The Treasury will cover the cost of council tax rebates for flooding victims in England, David Cameron announced as he warned that recovering from the crisis would be a "very long haul".
Some local authorities have announced plans to exempt residents forced out of their homes from part or all of the bill.
The Prime Minister, who visited Pembrokeshire and Somerset as he continued his tour of flood-hit parts of the UK, said councils which make the move will not lose out.
He tweeted: "I can confirm we will fund councils that give council tax rebates to people whose homes have been flooded."
A £4 million fund will be made available to councils to cover the bill for giving residents a rebate while they are out of their homes but it will be up to local authorities to decide how the scheme would work.
Councils will not be forced to introduce the payment exemptions, but a No 10 source said the "funding is there so there is no reason why it should not be taken".
They added: "We are sure councils will be very eager to do all they can."
T he funding pot is open to English councils and comes alongside business rate relief for flood-hit communities.
Somerset County Council has already announced plans to suspend the county council part of the tax for residents affected by the flooding and Aylesbury Vale District Council i n south Buckinghamshire said households can apply for a 100% reduction in the fee.
On a visit to Somerset, Mr Cameron said it could take six weeks to clear water from the flooded area.
He told Sky News: "People here are very depressed by how long it's going to take to drain the water away. But what is encouraging is that there is now a new pumping strategy which is going to increase the amount of water pumped out of the Somerset Levels and into the rivers, into the drains."
The Prime Minister stressed that "we have thrown everything at this national effort" to make sure there were as many pumps as possible.
"The advice I have is this will take six weeks to clear. That is a very long time for farmers to be off their land, for communities to be effectively cut off, for some people to be out of their homes.
"It's a very long time, it's a long haul. That's why I keep coming down here to ask is there anything more we can do? Is there more pumping, are there different strategies?
"We should keep asking those questions and doing what we can."
Mr Cameron, who has expressed concern that councils had initially been reluctant to call in the Army, said: "I think you sometimes get a nervousness about who will pay for this, and a nervousness about admitting that you can't deal with this without military assistance.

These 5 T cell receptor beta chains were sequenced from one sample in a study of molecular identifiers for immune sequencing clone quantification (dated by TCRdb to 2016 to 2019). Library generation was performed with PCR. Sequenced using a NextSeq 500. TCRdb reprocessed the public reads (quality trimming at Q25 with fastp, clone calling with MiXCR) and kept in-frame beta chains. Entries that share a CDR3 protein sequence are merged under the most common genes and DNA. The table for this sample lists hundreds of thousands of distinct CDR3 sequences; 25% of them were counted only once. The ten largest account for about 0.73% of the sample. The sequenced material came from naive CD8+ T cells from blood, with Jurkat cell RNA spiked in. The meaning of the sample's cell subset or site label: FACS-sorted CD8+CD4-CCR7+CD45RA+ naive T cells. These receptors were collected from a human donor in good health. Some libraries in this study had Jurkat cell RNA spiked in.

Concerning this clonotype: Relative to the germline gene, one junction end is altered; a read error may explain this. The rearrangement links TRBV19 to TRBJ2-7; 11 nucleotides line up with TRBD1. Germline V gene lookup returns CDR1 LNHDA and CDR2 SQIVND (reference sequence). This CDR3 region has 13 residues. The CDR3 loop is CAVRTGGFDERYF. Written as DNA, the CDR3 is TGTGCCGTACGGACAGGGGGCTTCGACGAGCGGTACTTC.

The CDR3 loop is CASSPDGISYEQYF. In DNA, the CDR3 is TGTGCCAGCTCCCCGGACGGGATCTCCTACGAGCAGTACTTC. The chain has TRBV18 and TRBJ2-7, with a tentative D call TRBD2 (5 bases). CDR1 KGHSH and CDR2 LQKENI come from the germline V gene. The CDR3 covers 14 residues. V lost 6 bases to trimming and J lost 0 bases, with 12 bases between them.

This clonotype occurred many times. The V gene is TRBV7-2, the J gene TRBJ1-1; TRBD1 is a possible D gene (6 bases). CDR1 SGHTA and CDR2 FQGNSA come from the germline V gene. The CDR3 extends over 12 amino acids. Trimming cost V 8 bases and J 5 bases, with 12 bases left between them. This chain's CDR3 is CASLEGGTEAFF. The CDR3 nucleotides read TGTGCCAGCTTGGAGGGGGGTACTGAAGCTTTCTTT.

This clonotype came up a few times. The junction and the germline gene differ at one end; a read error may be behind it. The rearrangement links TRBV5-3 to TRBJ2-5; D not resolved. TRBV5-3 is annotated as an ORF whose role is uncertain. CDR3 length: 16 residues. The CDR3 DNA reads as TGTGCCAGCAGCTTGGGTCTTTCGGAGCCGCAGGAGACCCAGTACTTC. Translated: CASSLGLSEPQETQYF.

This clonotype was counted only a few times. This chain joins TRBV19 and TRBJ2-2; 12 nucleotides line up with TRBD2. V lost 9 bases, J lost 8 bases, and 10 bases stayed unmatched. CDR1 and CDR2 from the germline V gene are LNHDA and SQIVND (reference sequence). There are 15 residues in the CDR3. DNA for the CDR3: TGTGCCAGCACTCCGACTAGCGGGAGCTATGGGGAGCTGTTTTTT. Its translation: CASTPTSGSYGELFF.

"But, when you have something as big as this, what you need is a vast national effort, co-ordinated as it has been from the centre through the Cobra emergency committee and drawing on every single thing that you've got: whether that's money, whether that's military, whether that's pumping, whether it's enhancing the emergency services, everything that can be done needs to be done."
In a further indication of the ongoing disruption caused by the severe weather, Network Rail said the storm-damaged main line at Dawlish is not likely to be completely repaired until mid-April.
Originally, Network Rail said the stretch of line - an important link between London and the far South West of England - would not be repaired before March 18.
Some 84 flood warnings remained in place across England and Wales alongside the two severe flood warnings - meaning there is a danger to life - on the Somerset Levels.
The Environment Agency (EA) said there is an on-going risk of flooding from the Thames where several hundred properties have been flooded since January 29.
There was ongoing river flooding on the Thames in Windsor and Maidenhead, Surrey, Buckinghamshire, Wokingham and West Berkshire and the EA said the Thames Barrier would close to hold back the incoming tide.
EA flood risk manager Kate Marks said: "Our thoughts go out to those communities dealing with flooding. Although it is currently an improving picture across most of the country we will continue to see the impacts of flooding for many days to come."
Wales's Natural Resources Minister Alun Davies said: "I am encouraged to see the Prime Minister visiting Pembrokeshire today to see at first hand how we have successfully managed the impact of flooding in Wales. We have noted with interest his suggestion that there may be further financial support available to help with the clean-up.
"We assume that as the PM chose to make this announcement in Pembrokeshire, not England, there will be additional funding for Wales and our officials are following this up as a matter of urgency. We would want to make sure extra funding is used to best fit local circumstances.
"I'm sure the PM will have been impressed by what sustained investment in flood defence can achieve. A recent report showed that in Wales our investment helped protect 99% of properties at risk of flooding."
A Local Government Association spokesman said: "Many people contending with flood damage to their homes have already been offered council tax rebates by their local authorities.
"Council budgets are stretched and demand for support is high, so it is good news that Government will be supporting local authorities' efforts to provide financial support to flood-hit homes.
"Local authorities are keen to work with Government to ensure the application process is straightforward and that the benefit quickly gets to where it is most needed."